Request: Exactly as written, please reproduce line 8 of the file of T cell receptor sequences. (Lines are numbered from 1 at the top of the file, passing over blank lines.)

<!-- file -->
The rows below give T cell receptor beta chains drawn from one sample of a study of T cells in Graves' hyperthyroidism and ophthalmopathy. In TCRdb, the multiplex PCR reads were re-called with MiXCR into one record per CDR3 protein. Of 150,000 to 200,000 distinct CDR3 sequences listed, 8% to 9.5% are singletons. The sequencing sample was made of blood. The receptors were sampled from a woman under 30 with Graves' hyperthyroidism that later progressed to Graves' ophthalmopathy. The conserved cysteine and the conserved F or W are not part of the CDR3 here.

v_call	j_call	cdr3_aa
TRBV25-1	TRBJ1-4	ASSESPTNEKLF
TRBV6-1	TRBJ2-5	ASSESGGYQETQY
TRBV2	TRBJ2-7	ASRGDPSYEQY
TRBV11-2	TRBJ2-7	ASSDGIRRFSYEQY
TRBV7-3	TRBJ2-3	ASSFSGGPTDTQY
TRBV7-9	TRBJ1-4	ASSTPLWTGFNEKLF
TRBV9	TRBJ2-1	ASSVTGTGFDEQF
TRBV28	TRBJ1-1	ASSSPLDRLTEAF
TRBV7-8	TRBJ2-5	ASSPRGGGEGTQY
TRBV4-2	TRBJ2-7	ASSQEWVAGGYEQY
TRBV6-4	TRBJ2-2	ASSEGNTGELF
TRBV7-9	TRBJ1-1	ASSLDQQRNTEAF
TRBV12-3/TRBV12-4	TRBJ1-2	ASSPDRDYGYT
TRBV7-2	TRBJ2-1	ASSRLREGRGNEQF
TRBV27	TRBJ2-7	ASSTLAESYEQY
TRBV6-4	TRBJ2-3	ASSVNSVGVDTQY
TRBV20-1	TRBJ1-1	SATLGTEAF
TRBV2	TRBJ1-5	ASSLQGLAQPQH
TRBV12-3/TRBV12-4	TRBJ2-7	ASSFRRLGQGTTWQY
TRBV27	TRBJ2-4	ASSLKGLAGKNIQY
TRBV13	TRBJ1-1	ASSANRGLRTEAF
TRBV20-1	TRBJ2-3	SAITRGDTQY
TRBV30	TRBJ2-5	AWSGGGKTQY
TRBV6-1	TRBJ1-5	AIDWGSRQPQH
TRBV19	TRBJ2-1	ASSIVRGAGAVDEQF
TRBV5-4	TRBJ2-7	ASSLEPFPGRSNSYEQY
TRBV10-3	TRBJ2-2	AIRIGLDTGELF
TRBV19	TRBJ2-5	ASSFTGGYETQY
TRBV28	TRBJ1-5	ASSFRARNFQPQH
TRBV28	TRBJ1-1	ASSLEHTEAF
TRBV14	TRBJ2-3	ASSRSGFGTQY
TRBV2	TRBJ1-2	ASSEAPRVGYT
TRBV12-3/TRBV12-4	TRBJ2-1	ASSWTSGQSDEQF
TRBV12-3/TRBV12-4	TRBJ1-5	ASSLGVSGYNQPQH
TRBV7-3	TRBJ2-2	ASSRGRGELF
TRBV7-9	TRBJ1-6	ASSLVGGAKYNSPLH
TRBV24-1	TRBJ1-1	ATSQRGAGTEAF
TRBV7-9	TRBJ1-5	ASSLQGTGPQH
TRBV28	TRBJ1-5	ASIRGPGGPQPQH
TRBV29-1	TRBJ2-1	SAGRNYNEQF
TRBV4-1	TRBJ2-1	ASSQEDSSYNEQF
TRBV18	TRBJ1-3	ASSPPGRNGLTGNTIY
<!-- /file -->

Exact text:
TRBV7-9	TRBJ1-4	ASSTPLWTGFNEKLF